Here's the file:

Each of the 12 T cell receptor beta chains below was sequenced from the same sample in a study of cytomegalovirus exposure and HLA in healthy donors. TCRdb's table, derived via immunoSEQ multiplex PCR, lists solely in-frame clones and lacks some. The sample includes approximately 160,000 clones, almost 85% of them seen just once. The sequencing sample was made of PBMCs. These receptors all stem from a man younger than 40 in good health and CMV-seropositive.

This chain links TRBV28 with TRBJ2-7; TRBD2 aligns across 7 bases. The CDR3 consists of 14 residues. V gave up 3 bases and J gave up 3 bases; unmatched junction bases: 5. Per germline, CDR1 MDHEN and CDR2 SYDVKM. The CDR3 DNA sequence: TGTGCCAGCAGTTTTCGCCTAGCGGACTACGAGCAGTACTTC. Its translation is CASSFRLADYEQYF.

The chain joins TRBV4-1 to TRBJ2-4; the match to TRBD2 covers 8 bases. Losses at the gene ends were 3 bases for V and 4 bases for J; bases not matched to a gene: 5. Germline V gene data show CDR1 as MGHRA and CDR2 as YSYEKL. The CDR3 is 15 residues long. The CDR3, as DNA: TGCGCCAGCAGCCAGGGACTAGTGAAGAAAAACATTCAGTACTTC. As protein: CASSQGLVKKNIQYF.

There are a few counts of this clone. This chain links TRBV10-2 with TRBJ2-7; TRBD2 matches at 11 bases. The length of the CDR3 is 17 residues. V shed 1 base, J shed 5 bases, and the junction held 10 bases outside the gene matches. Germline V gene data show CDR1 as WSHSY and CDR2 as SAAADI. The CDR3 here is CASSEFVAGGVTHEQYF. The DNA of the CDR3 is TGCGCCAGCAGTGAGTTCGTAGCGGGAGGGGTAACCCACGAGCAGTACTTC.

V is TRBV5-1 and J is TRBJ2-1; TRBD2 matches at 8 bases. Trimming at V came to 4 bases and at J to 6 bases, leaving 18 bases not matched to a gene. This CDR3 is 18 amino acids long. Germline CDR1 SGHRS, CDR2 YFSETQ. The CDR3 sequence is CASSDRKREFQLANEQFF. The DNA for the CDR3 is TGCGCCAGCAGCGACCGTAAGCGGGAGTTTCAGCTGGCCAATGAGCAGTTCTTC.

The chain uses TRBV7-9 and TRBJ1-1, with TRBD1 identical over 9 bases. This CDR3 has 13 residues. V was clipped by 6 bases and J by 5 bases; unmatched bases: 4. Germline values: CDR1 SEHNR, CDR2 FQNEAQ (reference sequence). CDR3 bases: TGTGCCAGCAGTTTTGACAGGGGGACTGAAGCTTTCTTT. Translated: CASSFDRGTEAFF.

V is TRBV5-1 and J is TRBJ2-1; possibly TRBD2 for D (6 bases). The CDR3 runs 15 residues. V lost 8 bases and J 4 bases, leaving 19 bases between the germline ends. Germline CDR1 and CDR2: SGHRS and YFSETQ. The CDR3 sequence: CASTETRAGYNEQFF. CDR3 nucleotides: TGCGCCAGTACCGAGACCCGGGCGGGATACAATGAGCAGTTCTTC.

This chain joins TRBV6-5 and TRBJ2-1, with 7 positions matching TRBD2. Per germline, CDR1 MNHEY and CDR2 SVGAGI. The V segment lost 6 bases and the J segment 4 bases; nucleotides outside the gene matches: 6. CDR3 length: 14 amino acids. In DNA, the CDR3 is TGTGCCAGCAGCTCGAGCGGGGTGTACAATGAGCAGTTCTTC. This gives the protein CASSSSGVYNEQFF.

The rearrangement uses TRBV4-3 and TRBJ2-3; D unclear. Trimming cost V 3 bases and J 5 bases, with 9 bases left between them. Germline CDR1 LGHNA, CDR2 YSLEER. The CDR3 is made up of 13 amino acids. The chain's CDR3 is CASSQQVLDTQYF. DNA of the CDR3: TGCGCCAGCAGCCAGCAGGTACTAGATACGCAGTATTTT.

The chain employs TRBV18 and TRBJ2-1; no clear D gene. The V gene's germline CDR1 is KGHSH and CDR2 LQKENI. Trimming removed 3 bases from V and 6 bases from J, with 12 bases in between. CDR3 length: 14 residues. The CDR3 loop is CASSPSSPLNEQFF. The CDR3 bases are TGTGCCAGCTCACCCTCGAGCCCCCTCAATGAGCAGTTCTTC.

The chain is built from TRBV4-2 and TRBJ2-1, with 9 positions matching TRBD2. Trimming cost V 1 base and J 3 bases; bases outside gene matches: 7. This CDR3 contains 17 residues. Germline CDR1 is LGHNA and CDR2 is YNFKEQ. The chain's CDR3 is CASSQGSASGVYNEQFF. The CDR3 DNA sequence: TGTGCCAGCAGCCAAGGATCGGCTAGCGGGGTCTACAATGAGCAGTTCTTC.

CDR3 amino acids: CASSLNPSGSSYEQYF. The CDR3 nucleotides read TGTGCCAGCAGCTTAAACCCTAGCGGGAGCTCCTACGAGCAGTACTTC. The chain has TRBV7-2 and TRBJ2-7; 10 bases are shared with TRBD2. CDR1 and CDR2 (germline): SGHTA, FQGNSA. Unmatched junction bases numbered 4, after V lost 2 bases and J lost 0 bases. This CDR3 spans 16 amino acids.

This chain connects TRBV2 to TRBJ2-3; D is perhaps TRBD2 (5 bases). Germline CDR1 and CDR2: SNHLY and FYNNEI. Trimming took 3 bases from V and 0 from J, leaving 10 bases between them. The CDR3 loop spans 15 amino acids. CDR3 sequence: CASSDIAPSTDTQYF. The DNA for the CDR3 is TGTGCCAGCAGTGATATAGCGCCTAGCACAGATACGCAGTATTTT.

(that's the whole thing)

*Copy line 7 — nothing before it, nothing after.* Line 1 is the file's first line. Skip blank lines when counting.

V is TRBV5-1 and J is TRBJ2-1; possibly TRBD2 for D (6 bases). The CDR3 runs 15 residues. V lost 8 bases and J 4 bases, leaving 19 bases between the germline ends. Germline CDR1 and CDR2: SGHRS and YFSETQ. The CDR3 sequence: CASTETRAGYNEQFF. CDR3 nucleotides: TGCGCCAGTACCGAGACCCGGGCGGGATACAATGAGCAGTTCTTC.